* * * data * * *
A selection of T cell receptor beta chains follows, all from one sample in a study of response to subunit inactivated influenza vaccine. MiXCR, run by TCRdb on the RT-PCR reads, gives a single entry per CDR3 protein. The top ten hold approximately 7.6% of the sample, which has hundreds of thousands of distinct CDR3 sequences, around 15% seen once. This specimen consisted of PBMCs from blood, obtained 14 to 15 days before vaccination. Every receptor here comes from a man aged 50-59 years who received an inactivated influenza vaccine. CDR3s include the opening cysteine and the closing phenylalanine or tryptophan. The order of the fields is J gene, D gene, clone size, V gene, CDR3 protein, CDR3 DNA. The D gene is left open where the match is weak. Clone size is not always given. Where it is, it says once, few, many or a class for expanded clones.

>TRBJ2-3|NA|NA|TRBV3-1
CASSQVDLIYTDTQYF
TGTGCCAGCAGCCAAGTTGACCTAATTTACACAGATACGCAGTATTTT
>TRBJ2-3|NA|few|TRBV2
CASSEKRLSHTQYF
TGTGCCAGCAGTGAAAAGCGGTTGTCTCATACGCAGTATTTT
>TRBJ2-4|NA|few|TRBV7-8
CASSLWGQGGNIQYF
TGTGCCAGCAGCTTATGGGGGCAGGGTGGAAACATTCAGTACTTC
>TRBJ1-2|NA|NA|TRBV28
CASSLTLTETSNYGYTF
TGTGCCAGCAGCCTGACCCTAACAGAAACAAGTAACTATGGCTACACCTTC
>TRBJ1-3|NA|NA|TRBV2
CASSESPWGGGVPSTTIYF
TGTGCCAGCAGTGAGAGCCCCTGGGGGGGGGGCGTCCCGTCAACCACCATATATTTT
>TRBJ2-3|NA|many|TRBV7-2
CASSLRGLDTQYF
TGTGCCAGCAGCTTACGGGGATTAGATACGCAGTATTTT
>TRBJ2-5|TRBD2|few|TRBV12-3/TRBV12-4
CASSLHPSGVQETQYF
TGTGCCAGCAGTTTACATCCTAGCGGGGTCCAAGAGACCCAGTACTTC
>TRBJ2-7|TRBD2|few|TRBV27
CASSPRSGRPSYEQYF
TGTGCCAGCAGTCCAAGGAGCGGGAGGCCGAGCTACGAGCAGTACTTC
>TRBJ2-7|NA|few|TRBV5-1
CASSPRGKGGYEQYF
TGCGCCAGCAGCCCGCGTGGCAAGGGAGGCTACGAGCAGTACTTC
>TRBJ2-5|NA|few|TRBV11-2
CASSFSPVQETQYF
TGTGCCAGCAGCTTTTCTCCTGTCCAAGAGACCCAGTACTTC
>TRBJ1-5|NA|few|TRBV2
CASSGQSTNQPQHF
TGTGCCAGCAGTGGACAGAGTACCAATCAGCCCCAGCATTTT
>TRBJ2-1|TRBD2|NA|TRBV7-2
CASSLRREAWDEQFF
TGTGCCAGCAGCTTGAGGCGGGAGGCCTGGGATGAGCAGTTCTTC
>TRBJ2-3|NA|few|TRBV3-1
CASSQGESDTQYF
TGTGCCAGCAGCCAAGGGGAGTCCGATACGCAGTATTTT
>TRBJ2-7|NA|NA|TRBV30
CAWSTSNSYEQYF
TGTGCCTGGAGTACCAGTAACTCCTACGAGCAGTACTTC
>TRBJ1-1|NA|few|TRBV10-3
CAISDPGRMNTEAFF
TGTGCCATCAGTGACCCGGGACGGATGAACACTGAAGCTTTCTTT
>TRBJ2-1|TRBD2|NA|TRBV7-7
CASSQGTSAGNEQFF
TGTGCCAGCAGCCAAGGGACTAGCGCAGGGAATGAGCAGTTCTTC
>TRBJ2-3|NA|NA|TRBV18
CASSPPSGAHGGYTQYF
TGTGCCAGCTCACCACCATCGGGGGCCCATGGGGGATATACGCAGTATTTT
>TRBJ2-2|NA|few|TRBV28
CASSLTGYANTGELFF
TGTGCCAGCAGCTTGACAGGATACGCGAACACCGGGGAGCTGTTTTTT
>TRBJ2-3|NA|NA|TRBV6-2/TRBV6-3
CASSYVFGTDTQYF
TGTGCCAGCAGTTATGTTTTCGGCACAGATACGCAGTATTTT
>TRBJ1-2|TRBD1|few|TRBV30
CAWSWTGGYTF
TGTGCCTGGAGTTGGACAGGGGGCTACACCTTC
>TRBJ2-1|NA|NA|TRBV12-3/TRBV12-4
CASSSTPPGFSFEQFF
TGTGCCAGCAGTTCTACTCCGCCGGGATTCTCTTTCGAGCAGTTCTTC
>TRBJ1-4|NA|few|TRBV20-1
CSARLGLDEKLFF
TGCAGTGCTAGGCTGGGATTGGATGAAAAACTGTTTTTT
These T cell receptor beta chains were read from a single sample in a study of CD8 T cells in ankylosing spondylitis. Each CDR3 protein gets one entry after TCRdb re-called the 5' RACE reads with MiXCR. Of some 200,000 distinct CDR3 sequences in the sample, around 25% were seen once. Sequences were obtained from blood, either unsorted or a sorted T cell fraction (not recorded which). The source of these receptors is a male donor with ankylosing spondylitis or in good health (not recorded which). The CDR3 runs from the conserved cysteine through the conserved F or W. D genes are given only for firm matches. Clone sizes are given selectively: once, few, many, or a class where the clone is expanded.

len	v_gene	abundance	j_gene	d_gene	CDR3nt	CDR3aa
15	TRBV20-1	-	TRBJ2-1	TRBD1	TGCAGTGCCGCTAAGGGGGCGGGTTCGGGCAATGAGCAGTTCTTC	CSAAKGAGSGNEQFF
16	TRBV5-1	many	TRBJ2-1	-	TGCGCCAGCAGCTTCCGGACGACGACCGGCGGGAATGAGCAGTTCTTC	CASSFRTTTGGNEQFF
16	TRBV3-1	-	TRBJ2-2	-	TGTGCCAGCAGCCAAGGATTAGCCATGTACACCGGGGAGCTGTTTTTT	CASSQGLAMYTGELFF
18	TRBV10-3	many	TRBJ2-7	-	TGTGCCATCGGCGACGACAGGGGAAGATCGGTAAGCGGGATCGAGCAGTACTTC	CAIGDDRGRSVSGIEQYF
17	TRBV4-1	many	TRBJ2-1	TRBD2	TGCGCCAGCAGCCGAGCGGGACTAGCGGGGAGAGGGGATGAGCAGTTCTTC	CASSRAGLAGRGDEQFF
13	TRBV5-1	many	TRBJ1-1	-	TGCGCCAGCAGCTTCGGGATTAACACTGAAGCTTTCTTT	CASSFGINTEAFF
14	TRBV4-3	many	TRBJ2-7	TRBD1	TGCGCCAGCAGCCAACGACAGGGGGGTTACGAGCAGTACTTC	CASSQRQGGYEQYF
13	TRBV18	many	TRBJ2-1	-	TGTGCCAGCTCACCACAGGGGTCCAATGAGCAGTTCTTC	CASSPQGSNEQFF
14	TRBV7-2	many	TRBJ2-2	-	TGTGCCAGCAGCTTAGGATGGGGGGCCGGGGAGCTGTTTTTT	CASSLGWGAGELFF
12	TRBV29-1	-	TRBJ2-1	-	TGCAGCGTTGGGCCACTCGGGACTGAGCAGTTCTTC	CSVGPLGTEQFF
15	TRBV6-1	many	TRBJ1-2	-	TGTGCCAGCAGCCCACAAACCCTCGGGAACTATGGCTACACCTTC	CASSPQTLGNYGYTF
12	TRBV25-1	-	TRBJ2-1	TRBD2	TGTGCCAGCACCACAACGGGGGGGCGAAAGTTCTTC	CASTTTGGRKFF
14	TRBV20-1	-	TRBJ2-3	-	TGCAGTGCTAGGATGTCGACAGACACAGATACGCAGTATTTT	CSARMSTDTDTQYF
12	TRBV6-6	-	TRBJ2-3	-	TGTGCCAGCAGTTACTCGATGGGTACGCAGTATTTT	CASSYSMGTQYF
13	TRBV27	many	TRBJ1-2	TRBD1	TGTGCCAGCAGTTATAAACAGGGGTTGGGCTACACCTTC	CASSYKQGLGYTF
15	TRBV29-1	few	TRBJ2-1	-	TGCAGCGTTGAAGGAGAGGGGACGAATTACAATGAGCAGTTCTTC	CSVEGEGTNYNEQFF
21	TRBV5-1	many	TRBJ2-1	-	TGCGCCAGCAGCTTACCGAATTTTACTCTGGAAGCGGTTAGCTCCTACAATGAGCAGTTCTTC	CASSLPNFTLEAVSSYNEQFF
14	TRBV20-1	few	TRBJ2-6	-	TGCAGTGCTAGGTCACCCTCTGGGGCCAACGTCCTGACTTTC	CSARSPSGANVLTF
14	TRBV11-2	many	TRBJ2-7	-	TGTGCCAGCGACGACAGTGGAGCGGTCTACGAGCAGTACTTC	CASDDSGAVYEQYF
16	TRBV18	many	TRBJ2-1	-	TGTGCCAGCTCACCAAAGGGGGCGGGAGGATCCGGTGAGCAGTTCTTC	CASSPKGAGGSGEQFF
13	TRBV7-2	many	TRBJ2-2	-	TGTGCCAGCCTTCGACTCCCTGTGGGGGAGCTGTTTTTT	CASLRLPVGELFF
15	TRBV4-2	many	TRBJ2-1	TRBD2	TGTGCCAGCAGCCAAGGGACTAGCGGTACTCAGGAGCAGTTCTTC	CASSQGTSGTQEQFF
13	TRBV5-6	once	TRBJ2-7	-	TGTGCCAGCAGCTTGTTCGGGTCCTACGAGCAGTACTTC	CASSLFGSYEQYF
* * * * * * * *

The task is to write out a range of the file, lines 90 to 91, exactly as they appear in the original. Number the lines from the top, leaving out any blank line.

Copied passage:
13	TRBV7-2	many	TRBJ2-2	-	TGTGCCAGCCTTCGACTCCCTGTGGGGGAGCTGTTTTTT	CASLRLPVGELFF
15	TRBV4-2	many	TRBJ2-1	TRBD2	TGTGCCAGCAGCCAAGGGACTAGCGGTACTCAGGAGCAGTTCTTC	CASSQGTSGTQEQFF